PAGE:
Where Did Meditation Come From?
Meditation seems simple - relax, breathe, and reflect. But the incredible benefits and rich cultural history of mindful meditation techniques are multifaceted.
Originating in India thousands of years ago, meditation spread along the Silk Road, becoming an integral element in many religions and spiritual belief systems.
Hence, the diverse range of meditation forms, as each country or faith adapted it to fit their culture.
This article discusses how meditation evolved to be compatible with modern lives, remaining as relevant today as in the third millennium.
The Evolution Of Meditation
Ancient meditation practices stretch back through history, but they weren’t called meditation until around the 12th century AD, named from the Latin meditatum.
So, where exactly did meditation come from?
The Hindu Vedantic tradition first documented meditation in 1,500 BCE - but many historians believe it originated much earlier.
Forms of meditation were recorded in Taoist China and Buddhist India, between 600 and 500 BCE, as a central component in their societies’ spiritual life.
Since the origins of these early meditation forms, the practice has become increasingly popular, with around 10% of the American population having tried meditation.
In today’s world, meditation is far more accessible. You can meditate via a mobile app, online meditation group sessions, or book fitness classes that combine meditation with intense physical training!
The ethos, however, remains unchanged. Meditation allows you to disconnect from stresses and relentless stimulations and take the time to refocus on what’s happening inside your mind.
How Does Meditation Foster A Mind-Body Connection?
The point of meditation is that it allows the individual to reach a state of serene calm, with an objective view of their thoughts and feelings.
Once existing in the realm of fringe science, Western medicine first acknowledged meditation in the 1960s, following studies of experienced yogis who could reach such deep meditation that they were impervious to heat.
A study by a Harvard Medical School professor in 1967 quantified the physical benefits, finding that participants:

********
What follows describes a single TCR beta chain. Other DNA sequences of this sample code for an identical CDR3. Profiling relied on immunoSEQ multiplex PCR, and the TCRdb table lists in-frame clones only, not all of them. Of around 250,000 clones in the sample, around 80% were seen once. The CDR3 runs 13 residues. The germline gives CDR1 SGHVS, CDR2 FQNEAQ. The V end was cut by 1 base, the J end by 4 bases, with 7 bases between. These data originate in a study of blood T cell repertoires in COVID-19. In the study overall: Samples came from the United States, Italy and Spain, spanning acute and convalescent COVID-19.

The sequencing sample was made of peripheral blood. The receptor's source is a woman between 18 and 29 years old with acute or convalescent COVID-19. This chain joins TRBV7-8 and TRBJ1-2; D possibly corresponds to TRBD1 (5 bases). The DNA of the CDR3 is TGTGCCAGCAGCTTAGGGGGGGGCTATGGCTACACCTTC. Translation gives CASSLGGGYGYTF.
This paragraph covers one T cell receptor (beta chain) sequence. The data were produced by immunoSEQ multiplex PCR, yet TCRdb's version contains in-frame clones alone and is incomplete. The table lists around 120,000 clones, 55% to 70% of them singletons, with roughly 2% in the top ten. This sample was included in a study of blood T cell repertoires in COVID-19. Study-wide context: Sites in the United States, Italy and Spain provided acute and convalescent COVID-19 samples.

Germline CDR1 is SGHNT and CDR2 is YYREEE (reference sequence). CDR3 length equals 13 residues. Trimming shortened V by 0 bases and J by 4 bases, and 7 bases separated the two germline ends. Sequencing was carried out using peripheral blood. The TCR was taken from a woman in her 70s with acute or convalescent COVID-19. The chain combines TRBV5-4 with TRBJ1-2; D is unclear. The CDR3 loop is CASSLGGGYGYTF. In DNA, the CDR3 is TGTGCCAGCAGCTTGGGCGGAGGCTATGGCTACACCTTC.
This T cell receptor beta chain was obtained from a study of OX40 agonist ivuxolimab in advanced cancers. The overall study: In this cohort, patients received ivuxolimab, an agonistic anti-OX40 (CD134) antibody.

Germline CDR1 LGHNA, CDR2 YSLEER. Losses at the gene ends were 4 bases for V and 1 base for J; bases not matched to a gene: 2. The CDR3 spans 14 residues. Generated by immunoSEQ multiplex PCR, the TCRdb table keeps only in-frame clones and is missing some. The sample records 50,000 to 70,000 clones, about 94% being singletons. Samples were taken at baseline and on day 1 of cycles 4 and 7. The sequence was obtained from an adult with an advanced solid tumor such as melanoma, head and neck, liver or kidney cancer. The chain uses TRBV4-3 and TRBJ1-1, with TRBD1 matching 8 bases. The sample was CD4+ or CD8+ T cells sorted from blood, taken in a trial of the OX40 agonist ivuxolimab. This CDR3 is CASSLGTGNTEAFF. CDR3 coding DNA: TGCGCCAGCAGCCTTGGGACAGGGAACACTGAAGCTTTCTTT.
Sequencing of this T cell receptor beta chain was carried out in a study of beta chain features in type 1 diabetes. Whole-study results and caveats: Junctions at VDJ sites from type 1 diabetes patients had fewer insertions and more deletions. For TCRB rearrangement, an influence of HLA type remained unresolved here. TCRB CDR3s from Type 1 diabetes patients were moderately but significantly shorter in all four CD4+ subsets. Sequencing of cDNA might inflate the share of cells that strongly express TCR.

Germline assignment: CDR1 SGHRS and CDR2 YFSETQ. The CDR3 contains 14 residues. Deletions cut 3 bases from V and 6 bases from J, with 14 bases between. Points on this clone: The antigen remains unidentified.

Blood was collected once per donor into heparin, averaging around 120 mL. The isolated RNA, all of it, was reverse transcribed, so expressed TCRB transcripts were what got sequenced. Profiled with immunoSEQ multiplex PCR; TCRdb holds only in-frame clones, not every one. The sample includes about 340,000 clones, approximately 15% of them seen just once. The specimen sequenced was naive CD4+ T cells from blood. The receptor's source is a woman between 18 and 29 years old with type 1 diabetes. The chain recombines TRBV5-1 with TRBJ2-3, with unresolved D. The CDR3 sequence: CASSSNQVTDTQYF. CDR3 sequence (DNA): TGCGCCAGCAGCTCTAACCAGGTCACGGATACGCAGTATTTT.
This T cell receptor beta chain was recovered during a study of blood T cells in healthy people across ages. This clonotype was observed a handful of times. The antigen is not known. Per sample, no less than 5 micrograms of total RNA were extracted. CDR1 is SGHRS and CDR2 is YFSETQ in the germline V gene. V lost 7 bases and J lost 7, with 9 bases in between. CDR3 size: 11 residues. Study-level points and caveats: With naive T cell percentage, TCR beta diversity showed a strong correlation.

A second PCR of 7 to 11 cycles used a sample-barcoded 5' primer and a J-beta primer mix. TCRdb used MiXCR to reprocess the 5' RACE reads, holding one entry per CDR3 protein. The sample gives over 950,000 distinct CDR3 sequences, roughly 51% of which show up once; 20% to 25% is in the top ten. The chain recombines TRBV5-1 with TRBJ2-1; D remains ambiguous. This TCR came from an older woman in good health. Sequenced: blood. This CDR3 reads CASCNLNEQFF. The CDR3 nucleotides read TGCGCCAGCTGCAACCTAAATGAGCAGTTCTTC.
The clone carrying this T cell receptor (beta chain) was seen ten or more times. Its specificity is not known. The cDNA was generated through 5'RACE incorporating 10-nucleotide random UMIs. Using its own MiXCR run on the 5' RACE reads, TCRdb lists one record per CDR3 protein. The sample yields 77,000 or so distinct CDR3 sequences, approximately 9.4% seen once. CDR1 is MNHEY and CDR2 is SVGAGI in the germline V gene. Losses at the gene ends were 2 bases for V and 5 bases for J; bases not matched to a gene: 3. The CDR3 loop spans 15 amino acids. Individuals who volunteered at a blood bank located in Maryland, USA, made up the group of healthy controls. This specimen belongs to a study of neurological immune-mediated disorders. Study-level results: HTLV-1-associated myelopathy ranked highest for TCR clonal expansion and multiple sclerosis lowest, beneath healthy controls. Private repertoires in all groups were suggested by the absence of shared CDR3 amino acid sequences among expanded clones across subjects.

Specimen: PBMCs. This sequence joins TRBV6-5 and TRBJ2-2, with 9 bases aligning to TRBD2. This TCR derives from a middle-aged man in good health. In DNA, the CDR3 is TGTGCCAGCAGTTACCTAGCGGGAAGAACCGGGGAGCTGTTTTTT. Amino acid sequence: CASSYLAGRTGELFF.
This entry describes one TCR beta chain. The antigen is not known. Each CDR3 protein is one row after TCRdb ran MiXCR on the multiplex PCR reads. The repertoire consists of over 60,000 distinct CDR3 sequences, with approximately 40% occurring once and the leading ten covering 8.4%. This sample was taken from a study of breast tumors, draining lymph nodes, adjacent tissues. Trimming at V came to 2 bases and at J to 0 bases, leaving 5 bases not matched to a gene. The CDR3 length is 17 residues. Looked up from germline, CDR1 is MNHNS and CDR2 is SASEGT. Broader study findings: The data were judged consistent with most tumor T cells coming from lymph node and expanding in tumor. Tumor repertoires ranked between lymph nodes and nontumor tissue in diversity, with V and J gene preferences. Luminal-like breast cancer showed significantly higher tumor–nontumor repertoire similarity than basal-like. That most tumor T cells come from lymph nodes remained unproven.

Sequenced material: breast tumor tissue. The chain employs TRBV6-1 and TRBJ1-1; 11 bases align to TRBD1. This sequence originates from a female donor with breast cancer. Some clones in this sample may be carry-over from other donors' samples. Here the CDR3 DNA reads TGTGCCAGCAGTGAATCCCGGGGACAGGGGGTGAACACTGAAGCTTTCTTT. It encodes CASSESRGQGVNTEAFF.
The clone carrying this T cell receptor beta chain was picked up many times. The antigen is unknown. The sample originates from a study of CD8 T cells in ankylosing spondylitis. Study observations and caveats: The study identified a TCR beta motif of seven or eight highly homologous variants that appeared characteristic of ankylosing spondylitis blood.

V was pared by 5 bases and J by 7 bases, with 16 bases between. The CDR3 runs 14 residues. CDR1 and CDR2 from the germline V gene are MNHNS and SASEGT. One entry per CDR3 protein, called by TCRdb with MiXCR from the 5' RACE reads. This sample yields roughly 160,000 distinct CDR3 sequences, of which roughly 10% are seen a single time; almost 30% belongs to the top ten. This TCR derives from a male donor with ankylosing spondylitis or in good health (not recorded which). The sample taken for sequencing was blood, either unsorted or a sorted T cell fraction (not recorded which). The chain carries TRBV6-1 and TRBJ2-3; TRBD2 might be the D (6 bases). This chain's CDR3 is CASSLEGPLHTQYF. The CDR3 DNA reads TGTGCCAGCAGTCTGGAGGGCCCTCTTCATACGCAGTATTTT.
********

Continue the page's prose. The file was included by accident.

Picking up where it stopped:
- Used 17% less oxygen
- Experienced lowered heart rates
- Produced sleep-beneficial brain waves
The same professor, Dr. Herbert Benson, launched the Mind/Body Medical Institute, paving the way for meditation to be accepted as a mainstream practice.
The Health Impacts Of Meditation
So, does meditation make you smarter? Let’s clarify that it can, but perhaps not in a linear way.
Some studies show that meditating thickens the prefrontal cortex - the part of our brains that handles memory and intelligence.
Meditating allows you to focus better and manage stress properly, so your brain can fire on all cylinders without barriers and blockages to impede your decision-making abilities.
Mindfulness practice can also:
- Increase your endorphin levels
- Enhance blood flow to the brain
- Reduce disordered thinking
Those combined benefits significantly improve energy levels and brain function so that meditators operate with improved concentration and awareness.
Lower brain activities decrease, which is why we see meditation used to support stress disorders and conditions.
Therefore, while your IQ score won’t necessarily increase with regular meditation, you may be perceived as a wiser person due to the calm and collected nature of your actions, state of mind, and behavior.
For further reading, check out our other articles like 4 Ways to Reclaim Your Juju and Get Your Vitality Back on Track.